The band broke up years ago, but one member of the most storied quartet in NFL television history has carried on, up to and including Sunday's Giants-Rams game on Fox.
Come Dec. 28, though, outside a stadium yet to be determined, Bob Stenner will leave a production truck for the last time as a producer.
That will end an era highlighted by a 21-season stretch teamed with Pat Summerall, John Madden and director Sandy Grossman at CBS and Fox that helped set the tone for modern football coverage.
How does Stenner think he will feel when the time comes?
"I don't know how I'm going to feel," he said by phone from his home in Southern California. "I don't know if I'll go Dick Vermeil on everybody, but there's a good chance I will."
Regardless of whether Stenner cries, he hopes this is not the end of his association with Fox. He plans to consult for the network and help train a new generation of producers, directors and announcers.
But 55 years after going to work in the CBS mailroom for $59 a week and a half-century after Frank Gifford helped get him a job producing his local show on Channel 2, he is ready to leave his chair to someone new.
Stenner, 73, once was that someone new.
After spending his teenage years in Flushing and then Douglaston before hitting the mailroom, he rose rapidly from producing Giants home games to a full national slate to Super Bowl X in Miami -- the first of his eight Super Bowls.
Stenner worked dozens of major events in addition to the NFL, but his primary claim to fame was the period that began in 1981 at CBS when Madden replaced Tom Brookshier on the No. 1 announcing team.
It was magic.
"They were unique because they were unique," Stenner said of the charm of Summerall, who died in 2013, and Madden, who retired in 2009. Grossman died in April of this year.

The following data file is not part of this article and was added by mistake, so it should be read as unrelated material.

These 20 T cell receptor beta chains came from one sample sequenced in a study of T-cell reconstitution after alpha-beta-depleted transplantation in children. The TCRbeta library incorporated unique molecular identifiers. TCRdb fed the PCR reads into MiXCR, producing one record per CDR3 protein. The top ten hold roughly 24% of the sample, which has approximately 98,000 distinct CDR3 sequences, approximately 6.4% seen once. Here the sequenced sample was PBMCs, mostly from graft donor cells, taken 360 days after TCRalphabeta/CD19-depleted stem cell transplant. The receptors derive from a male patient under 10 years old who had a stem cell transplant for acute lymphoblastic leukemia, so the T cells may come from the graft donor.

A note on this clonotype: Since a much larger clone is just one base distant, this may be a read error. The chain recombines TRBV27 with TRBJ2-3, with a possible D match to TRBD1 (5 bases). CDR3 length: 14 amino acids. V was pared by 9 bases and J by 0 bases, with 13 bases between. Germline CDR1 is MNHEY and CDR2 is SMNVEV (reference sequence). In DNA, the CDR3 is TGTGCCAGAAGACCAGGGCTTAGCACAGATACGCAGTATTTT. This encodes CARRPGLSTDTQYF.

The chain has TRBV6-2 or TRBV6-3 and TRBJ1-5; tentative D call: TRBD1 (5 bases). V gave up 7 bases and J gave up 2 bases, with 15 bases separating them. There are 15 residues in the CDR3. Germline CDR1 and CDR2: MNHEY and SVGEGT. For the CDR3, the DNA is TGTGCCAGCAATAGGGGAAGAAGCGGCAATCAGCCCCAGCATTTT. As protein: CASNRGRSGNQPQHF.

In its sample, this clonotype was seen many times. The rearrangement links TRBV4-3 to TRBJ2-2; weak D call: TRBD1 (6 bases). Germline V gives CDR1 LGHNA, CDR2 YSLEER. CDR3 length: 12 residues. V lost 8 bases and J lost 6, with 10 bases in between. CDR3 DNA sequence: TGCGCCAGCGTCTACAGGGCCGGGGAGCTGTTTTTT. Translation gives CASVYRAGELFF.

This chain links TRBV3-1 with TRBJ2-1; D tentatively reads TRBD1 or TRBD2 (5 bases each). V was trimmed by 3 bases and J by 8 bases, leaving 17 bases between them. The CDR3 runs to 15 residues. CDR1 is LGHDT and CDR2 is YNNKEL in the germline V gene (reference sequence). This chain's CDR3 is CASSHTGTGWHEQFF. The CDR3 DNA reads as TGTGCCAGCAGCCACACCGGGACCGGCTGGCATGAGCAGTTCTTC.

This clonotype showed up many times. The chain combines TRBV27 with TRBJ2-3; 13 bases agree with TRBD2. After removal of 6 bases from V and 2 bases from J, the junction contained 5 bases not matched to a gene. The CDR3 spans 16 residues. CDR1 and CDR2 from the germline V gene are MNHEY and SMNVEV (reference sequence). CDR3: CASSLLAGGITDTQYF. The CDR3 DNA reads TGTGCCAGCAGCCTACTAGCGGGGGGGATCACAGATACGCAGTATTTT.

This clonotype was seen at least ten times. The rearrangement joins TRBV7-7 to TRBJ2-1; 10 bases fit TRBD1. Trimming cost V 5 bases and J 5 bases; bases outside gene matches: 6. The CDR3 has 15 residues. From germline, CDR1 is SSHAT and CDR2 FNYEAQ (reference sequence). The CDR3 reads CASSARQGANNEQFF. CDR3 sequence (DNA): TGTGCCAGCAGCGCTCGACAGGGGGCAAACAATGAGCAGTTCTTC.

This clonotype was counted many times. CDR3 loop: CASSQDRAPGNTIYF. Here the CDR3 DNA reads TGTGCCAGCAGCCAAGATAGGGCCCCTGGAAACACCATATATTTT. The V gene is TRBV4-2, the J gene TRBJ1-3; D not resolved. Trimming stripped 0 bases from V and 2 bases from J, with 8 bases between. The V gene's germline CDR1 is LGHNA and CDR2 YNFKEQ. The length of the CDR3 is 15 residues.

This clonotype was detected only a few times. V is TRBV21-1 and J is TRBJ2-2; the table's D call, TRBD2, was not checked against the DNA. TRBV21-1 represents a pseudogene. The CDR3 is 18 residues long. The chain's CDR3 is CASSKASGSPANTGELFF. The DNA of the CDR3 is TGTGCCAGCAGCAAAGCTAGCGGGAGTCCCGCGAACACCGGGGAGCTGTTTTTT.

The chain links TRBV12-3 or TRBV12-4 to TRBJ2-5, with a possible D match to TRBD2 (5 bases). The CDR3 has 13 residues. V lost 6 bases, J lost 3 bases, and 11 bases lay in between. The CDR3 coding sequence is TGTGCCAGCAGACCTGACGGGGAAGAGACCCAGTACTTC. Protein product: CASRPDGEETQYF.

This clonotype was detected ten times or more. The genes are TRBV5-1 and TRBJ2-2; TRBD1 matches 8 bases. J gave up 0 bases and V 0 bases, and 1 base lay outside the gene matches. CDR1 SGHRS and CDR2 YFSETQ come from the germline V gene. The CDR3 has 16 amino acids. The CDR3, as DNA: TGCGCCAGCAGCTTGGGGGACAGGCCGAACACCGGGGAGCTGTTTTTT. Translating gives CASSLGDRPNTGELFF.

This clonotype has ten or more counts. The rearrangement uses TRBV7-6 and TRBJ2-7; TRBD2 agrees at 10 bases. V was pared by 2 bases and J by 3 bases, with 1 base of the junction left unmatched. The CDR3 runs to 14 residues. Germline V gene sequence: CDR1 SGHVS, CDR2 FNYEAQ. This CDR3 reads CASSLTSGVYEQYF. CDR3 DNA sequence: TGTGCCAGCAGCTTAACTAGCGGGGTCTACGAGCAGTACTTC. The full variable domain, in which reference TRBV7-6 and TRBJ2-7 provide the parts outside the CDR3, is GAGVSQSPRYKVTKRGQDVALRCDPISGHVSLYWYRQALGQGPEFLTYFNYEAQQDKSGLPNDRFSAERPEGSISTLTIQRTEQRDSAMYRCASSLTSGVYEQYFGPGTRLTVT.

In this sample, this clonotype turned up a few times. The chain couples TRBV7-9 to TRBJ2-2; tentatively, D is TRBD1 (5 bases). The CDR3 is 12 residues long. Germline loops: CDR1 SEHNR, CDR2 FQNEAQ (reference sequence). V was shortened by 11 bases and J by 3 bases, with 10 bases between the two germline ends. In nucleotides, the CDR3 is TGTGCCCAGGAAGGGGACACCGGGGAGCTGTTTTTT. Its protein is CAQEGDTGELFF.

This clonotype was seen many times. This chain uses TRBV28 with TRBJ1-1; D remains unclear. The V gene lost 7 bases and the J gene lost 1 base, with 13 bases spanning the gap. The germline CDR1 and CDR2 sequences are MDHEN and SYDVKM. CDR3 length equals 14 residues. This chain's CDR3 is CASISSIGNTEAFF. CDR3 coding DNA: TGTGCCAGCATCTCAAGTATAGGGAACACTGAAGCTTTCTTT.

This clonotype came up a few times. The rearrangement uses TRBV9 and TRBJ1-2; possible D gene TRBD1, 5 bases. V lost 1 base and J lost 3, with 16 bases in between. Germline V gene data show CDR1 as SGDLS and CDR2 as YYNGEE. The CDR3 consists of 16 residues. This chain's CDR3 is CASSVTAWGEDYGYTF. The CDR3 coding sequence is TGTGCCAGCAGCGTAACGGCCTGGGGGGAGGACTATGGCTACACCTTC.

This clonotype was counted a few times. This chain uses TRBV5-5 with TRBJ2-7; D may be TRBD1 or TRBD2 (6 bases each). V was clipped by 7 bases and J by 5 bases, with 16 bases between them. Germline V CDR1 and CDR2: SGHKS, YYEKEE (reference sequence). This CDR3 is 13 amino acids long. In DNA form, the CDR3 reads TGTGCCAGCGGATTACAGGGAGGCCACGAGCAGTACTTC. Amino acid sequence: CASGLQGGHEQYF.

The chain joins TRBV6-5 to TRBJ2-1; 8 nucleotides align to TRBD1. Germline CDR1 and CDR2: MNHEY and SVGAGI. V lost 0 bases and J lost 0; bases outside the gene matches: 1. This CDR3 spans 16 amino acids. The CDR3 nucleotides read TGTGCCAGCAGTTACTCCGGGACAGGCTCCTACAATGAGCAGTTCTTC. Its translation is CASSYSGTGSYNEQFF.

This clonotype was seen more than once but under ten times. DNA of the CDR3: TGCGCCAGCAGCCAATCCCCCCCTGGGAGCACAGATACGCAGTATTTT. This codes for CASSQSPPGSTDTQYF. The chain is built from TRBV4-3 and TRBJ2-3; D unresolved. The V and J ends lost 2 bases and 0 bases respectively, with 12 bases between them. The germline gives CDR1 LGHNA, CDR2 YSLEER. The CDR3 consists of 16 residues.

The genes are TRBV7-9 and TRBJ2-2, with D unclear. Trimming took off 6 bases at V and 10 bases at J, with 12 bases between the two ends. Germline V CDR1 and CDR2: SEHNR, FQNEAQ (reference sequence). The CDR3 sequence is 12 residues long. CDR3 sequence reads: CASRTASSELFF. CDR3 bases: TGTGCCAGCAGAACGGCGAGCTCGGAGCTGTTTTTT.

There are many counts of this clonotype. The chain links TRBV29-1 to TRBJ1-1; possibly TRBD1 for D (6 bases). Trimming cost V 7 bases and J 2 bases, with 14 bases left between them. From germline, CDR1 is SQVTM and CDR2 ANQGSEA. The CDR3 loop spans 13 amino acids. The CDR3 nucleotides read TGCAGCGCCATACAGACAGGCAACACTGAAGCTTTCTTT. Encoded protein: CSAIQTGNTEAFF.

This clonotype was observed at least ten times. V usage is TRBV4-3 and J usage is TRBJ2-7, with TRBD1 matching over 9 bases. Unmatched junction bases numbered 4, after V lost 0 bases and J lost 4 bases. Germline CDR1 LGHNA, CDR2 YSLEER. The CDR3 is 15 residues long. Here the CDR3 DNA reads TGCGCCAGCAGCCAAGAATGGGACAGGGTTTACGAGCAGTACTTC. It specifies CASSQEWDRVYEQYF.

Stenner said the announcers' differences were their strength. Madden knew he could go off in any direction, "like you stick a pin in a balloon and it flies all over the place," confident that Summerall would "land it safely back down to Earth and just do it perfectly with few words."
Said Stenner, "When you put two people together and say, 'I knew this would happen,' that would be a lie, but it did happen, and it happened because of who they are."
As producer and director, Stenner and Grossman were charged with setting up the on-air talent to shine.
"We knew the things they liked," Stenner said.
The group covered numerous big games in the NFC East's heyday, including one memorable character in particular. Before I was able to finish asking Stenner to name his favorite production meeting subject, he cut me off.
"Oh, [Bill] Parcells, clearly," he said.
Was he more forthcoming with Stenner's crew than he was with the print media?
"Absolutely, 100 percent," he said. "You build a trust, and he trusted us and would tell us what plays he would use. He'd give us his first plays . . . And we were all extremely appreciative. We used to bring him a sandwich all the time -- a tuna fish sandwich."
Stenner missed two months of his farewell season because of ulcerative colitis but returned last weekend for the Packers-Bills game.
He said the forced break allowed him to watch games in peace and analyze the coverage, which confirmed his opinion that even as technological toys have proliferated, the fundamental things still apply.
"If you're doing a game saying, 'I'm going to shine and we're going to make ourselves look more important than the game,' it's a drastic, drastic mistake," he said.
"You might say, I've been doing this 50 years, things change a lot. No, they don't. They really don't. Technology has its place, and it's a great place. But that's it. It has a place. It shouldn't be the first place."